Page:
Holding a stick in my hand, seated high on my favourite pet buffalo, Kajal , I am off to the deserted grasslands on the outskirts of our village and then to wash my buffaloes of their grim and dirt in water. The grasslands are the remains gifted by the river Son (Yes, there are other rivers in Bihar too, apart from the great Ganges!). The river is all dried up, but it proves a boon to the people who grow their crops in its basin. When the river was fresh and young, I used to take my buffalos to its water to have bath, but now I have to take them to the village taalab (pond). I think it is the dirtiest place in the village. All sorts of activities can be seen happening here; women washing their load of clothes, children with their pets (Cows and Buffaloes, like me!) and men with their bare bottoms! It amazes me that women wash their clothes with the same water as men wash themselves with! More so, the green disease which can be seen increasing its hold from sides towards the centre of the pond; doesn’t seem to perturb anyone’s mind (but mine it does!).
Coming back from the pond is always a feast for the eyes (and sometimes the stomach!) The Jalal sweet shop which I pass on my way back home, makes the best jalebis in the world, I can bet on that! Jalebis you know? (I believe the city dwellers eat them too) The round hollow sweets made up of either dal or maida (I am not sure, what batter) which are filled with sweet syrup. They come in various shades, but I like the brightest of orange ones! As a kid I always thought that they are filled with syrup with the help of injections but now I see that Halwais dip the hot Jalebis in sugar syrup instead. It still amazes me that how the sweetness is imbibed by the Jalebis so well? Wish this sort of imbibition process of sweetness can be done by our religious leaders and politicians too, who only have sugar syrup sticking to their tongues!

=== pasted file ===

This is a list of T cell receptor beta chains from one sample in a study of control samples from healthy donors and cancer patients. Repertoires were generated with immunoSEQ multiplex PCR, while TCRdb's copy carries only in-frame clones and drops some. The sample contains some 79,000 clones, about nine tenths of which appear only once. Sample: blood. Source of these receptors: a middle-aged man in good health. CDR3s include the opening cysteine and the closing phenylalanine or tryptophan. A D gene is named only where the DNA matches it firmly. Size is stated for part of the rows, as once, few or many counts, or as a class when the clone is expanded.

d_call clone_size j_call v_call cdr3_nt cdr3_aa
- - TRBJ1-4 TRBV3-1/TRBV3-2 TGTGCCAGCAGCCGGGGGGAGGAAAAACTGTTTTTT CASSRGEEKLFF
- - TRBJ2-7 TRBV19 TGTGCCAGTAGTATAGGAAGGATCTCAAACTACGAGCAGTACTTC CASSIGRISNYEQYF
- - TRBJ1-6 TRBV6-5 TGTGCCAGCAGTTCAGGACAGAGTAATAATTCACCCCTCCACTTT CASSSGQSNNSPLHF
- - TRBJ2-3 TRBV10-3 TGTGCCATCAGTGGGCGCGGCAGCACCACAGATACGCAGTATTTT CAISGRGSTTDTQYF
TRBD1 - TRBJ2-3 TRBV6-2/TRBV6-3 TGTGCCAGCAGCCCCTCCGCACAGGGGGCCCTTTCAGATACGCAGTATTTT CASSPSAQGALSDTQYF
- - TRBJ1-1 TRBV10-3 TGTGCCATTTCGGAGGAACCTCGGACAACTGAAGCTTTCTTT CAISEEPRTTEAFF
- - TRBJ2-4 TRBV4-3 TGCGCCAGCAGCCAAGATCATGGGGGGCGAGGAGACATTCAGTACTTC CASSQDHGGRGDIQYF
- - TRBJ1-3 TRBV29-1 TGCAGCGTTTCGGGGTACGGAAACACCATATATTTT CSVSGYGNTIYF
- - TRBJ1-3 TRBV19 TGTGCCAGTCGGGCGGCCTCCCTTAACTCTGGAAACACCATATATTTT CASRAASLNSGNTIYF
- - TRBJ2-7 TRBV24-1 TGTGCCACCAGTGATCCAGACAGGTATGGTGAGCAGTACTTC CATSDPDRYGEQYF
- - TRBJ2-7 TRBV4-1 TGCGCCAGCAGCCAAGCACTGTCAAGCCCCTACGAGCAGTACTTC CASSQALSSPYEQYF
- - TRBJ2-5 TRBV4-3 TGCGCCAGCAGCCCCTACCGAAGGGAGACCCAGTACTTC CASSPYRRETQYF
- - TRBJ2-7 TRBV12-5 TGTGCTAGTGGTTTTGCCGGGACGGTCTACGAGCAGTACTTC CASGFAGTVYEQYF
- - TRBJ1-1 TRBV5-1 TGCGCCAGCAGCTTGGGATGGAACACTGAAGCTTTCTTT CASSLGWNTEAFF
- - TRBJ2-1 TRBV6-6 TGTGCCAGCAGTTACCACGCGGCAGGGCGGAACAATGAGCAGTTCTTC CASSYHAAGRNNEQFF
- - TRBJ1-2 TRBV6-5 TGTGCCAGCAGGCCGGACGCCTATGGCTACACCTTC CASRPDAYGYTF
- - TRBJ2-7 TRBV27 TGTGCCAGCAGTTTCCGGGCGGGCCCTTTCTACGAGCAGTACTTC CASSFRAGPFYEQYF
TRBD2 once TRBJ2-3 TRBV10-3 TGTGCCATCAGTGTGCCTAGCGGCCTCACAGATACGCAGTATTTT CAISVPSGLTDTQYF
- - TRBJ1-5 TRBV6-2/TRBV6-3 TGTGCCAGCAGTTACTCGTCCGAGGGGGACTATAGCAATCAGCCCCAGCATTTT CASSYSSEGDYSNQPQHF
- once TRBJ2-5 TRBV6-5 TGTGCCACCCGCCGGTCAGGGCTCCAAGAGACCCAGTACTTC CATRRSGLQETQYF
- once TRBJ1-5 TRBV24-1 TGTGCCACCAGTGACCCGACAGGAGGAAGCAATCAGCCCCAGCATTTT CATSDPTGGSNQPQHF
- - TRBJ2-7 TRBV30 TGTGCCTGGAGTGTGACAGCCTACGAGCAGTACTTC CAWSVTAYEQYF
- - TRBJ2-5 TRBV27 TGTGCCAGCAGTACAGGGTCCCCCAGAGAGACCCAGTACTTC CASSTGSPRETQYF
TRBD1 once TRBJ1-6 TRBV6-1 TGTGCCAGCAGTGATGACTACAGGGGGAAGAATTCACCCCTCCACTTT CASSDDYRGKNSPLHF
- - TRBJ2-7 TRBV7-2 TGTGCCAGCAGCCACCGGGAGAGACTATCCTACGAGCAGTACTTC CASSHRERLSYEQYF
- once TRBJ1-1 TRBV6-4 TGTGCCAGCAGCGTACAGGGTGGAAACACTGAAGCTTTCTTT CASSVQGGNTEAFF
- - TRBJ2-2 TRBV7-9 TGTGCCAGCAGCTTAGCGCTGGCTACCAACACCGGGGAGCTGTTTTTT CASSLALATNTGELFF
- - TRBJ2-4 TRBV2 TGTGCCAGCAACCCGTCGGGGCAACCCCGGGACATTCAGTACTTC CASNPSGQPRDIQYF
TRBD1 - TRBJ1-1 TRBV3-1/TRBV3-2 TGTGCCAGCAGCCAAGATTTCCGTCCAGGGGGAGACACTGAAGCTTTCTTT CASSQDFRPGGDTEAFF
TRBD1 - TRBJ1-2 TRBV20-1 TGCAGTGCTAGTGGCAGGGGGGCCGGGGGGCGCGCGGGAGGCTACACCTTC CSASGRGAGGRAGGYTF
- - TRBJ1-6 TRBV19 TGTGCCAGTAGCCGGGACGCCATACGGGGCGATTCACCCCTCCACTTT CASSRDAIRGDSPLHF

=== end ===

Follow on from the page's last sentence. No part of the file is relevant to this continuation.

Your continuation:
My mother always asks me to bring Jalebis (When we can afford to) from Panditji’s shop since he is from OUR RELIGION, but I like them more from Jalal kaka’s shop (he even gives me one free of cost, when he sees me eyeing them with awe!) It makes me wonder how religion can affect the taste of the Jalebi?
I stay in a hut near the village temple. My house (People make a home; this is how my mother told me) is made up of mud and bricks-not the kind you see in the city (I know this because I went to city with my father once when grandmother would not stop coughing) You have to really bend low and enter through the door, otherwise you would bang your head. The thatched roof gives me bouts of sneezing, so I often get to sleep outside in open. But my sister is never allowed to do so. She is just 5 year old but already begun to feel the difference in conduct that a boy and a girl get in a small village as mine (Is it different in the city?)
Apart from taking buffaloes out for grazing and washing, I love sitting near the school wall in our village to watch children study. I have heard there is a scheme called Sarva Shiksha Abhiyaan which says all the children should study in school, but I guess education has more to do with changing the mindset of our elders who still feel that studying in school would do us no good. They often tell me even educated do not get decent jobs in today’s world (I am still to find out if it is true!) Moreover I am not allowed inside the school on pretext of being one from the lower caste. I understand how work can define your caste (as done in olden times, as told to me by my grandfather) but how can birth do so is still a mystery to me!
Earlier I did not want to go for grazing out the Buffaloes lest I become the same all my life; but then my mother told me about Lord Krishna who used to take Cows out for grazing. He became one of the finest and most loved Gods when he grew up. Does that mean even I can become a God by taking cattle out for grazing?